Local elections (borough, county and parish)

Casual vacancies and by-elections

When a councillor resigns or is no longer qualified to be a councillor, it creates a vacant seat. This is called a casual vacancy.

When a casual vacancy occurs (most commonly on parish and town councils) it must be advertised, but it is not like an ordinary job vacancy that you can apply for. The vacancy is advertised so that registered electors from the relevant area can request that it is filled by having an election. This is called a by-election.

The relevant council must publish a notice of vacancy which describes how electors can make their requests and how many requests are required. The rules for borough councils and for parish and town councils are different. You can find current notices of vacancy published on the current elections page.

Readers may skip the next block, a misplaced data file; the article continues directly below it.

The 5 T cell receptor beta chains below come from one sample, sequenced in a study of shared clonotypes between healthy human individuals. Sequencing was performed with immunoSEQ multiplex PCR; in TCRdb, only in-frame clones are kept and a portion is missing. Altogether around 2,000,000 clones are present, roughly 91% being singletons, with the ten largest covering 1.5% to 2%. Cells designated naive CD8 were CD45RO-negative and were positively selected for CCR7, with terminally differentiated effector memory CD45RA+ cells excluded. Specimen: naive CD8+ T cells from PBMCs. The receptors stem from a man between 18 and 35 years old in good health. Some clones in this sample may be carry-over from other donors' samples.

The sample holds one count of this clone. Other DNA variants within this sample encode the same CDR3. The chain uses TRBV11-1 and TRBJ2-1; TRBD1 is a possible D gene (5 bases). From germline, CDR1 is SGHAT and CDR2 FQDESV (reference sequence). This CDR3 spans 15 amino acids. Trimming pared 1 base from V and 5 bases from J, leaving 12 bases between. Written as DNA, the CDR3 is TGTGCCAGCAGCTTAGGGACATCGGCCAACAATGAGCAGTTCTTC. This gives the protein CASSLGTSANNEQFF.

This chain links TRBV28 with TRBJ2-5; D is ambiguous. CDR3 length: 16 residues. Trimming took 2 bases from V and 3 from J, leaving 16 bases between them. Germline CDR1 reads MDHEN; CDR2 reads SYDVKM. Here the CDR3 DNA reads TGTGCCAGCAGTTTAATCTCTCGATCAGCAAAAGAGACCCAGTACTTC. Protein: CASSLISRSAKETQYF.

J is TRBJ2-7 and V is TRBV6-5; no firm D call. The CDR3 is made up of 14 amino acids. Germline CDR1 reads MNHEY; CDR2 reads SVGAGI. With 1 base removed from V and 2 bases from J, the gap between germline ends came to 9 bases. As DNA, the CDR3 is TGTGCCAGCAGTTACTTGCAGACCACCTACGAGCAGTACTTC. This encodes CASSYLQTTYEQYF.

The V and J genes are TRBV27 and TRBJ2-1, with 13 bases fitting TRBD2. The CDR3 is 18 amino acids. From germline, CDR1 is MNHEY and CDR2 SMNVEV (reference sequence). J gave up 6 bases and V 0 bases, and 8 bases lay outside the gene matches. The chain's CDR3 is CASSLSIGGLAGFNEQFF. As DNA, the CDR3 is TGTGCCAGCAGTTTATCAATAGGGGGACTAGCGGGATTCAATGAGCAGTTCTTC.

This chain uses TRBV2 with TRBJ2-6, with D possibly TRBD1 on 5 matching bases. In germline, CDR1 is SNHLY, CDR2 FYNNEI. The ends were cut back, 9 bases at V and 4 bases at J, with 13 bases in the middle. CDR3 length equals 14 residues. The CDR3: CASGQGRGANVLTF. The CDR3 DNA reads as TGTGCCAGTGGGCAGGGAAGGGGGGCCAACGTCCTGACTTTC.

If a by-election is requested, a date will be set and information about how to stand as a candidate, where you can vote in person and how to apply for an absent vote will be published on the current elections page.
If no requests for an election are received for a vacancy that has occurred on parish council within the specified notice period, then the parish council can appoint someone themselves to fill the seat. This process is called co-option and each parish may have their own way of doing this. For more information, you can contact your local parish council

If a casual vacancy arises within six months of the next scheduled elections for that council, then the seat may remain vacant until those elections, or, in the case of a parish council, they may co-opt a new councillor.

Last updated: 02/06/2023 15:27